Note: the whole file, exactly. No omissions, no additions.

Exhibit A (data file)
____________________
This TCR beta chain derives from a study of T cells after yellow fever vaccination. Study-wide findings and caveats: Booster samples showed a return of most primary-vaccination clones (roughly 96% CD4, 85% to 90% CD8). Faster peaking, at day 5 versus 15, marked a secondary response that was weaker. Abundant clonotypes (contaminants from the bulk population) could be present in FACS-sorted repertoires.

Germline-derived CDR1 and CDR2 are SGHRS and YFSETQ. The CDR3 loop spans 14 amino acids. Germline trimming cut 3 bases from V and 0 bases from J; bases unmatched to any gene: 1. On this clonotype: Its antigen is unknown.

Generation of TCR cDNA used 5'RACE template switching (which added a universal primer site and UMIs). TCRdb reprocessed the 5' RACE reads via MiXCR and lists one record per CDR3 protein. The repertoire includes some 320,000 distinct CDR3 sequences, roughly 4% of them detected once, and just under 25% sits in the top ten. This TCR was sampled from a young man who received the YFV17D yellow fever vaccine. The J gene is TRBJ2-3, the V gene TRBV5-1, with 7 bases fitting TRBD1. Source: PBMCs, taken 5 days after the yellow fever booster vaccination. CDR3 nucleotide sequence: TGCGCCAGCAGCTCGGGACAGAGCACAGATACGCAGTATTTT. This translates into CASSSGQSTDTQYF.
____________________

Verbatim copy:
This TCR beta chain derives from a study of T cells after yellow fever vaccination. Study-wide findings and caveats: Booster samples showed a return of most primary-vaccination clones (roughly 96% CD4, 85% to 90% CD8). Faster peaking, at day 5 versus 15, marked a secondary response that was weaker. Abundant clonotypes (contaminants from the bulk population) could be present in FACS-sorted repertoires.

Germline-derived CDR1 and CDR2 are SGHRS and YFSETQ. The CDR3 loop spans 14 amino acids. Germline trimming cut 3 bases from V and 0 bases from J; bases unmatched to any gene: 1. On this clonotype: Its antigen is unknown.

Generation of TCR cDNA used 5'RACE template switching (which added a universal primer site and UMIs). TCRdb reprocessed the 5' RACE reads via MiXCR and lists one record per CDR3 protein. The repertoire includes some 320,000 distinct CDR3 sequences, roughly 4% of them detected once, and just under 25% sits in the top ten. This TCR was sampled from a young man who received the YFV17D yellow fever vaccine. The J gene is TRBJ2-3, the V gene TRBV5-1, with 7 bases fitting TRBD1. Source: PBMCs, taken 5 days after the yellow fever booster vaccination. CDR3 nucleotide sequence: TGCGCCAGCAGCTCGGGACAGAGCACAGATACGCAGTATTTT. This translates into CASSSGQSTDTQYF.